“Can we have one spontaneous conversation where my dialogue doesn’t end up in your next story?”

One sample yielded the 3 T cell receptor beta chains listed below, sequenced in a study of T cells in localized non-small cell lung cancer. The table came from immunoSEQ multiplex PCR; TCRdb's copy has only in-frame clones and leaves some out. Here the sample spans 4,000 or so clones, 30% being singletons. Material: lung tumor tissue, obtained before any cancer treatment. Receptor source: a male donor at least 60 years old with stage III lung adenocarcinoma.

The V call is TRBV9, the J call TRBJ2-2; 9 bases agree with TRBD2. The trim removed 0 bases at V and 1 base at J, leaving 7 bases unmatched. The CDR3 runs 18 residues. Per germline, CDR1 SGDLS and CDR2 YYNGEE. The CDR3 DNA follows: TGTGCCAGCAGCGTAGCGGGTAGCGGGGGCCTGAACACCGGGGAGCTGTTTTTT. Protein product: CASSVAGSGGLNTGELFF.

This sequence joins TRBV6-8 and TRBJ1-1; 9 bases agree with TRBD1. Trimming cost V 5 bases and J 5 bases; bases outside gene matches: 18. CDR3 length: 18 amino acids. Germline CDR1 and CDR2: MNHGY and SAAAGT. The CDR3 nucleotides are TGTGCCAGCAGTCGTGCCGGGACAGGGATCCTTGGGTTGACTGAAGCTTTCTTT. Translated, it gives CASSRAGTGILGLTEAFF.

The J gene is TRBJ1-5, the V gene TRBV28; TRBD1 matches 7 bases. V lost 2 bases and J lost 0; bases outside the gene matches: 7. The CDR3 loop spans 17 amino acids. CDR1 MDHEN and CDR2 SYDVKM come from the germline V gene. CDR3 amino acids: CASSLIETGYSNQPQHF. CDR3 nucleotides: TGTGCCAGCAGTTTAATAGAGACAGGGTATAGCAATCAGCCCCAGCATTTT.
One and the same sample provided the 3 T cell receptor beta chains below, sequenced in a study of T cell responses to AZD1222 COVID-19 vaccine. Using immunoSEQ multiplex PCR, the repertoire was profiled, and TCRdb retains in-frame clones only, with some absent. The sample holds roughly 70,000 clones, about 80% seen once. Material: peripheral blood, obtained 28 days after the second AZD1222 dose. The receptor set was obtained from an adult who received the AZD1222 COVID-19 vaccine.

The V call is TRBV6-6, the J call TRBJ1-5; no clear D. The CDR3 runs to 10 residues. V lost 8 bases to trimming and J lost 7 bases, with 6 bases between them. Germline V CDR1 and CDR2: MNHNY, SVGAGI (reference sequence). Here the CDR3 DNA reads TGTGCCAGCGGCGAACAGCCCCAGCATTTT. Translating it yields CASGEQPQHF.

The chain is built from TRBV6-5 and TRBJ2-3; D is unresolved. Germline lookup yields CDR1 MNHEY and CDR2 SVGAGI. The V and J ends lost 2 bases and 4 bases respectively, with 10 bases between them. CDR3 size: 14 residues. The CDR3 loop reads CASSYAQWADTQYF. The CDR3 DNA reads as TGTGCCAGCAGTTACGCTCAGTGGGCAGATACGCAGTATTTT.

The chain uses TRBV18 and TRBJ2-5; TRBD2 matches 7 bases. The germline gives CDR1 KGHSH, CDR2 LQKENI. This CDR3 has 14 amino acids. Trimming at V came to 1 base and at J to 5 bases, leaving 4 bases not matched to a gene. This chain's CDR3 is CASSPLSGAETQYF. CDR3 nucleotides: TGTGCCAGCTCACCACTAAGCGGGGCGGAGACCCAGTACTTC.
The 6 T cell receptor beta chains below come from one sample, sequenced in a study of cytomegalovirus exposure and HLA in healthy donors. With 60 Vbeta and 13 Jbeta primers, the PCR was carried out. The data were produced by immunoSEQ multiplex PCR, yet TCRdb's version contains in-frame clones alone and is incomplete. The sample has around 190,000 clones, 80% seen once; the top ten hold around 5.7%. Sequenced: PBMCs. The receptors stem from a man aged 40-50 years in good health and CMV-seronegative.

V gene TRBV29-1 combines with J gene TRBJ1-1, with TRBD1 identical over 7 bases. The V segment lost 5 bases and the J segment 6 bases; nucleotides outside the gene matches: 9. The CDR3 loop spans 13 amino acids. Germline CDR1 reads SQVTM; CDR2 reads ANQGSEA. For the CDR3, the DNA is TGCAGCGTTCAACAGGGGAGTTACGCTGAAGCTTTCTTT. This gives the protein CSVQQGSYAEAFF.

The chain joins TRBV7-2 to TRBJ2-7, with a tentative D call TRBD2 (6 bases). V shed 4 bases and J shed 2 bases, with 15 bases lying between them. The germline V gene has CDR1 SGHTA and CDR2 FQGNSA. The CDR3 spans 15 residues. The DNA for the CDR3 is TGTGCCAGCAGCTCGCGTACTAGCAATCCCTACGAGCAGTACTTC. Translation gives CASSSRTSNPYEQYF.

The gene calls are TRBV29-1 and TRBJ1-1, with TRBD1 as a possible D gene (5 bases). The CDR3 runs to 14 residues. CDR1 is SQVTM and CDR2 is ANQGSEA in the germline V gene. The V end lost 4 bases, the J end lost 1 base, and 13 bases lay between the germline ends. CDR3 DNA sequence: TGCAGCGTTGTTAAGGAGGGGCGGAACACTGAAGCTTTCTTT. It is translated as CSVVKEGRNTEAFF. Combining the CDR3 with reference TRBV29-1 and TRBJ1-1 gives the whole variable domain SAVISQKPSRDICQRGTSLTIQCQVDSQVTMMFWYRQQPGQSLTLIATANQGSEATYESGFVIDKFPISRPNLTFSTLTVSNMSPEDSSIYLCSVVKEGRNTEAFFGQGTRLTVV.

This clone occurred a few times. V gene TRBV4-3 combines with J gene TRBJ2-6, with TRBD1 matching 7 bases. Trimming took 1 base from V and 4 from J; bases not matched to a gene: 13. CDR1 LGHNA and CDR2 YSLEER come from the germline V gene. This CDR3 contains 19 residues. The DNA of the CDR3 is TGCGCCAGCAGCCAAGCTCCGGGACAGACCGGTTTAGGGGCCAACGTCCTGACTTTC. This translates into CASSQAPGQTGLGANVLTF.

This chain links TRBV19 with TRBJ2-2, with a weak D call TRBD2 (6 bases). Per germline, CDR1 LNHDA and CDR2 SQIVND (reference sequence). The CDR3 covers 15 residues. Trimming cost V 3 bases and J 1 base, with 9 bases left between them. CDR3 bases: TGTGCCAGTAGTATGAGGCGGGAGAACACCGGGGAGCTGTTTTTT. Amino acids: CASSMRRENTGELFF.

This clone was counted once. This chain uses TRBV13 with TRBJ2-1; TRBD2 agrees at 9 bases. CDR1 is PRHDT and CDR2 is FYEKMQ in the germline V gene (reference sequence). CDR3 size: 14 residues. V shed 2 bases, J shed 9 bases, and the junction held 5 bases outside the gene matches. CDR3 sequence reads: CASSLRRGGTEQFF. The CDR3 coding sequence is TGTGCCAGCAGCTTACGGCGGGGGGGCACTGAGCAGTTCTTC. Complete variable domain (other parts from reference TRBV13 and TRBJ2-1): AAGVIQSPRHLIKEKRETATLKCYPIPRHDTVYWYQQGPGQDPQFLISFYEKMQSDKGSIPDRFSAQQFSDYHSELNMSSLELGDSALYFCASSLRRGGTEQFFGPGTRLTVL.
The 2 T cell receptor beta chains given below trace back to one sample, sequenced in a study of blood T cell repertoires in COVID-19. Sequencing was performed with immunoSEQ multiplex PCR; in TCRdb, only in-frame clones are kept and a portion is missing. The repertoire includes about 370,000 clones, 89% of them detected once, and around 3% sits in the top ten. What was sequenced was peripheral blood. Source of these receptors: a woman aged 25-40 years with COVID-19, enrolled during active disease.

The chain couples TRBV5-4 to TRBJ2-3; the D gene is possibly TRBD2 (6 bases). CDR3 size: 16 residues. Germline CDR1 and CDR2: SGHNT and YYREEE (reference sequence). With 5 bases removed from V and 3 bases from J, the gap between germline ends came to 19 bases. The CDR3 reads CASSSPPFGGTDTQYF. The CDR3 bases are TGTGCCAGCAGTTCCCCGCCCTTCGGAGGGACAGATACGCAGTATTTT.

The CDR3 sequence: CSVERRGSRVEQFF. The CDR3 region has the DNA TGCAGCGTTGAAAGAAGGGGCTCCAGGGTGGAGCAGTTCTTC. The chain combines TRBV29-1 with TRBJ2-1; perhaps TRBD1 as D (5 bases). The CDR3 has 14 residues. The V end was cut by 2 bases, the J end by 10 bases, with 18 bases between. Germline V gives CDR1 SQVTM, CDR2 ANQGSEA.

Noah Baumbach’s ear for overlapping dialogue is already evident in his debut film, though Kicking and Screaming’s graduate pseudo-intellectual malaise is derivative of a host of films about stalled adolescence. Its loose approach is at times reminiscent of Richard Linklater’s early work like Slacker and Dazed and Confused, but there is less experimentation in the film-making. Dialogue is plainly the primary strength, Baumbach allowing his characters to work through their issues out loud whilst he also acknowledges their artifice, typically when one is abruptly undercut by another who sees through their fa├žade. Though witty, these are not eruditely word perfect characters, nor is that necessary with familiarity (“You know what I mean. We all know what we mean.” referring to both the friendship group and the audience). Kicking and Screaming is fittingly aimless for graduates waiting for life to begin, only Eric Stoltz’s perennial student understanding that it already has. Baumbach’s exploration of these ideas may be covering well-trodden ground but it does so in a sufficiently engaging way.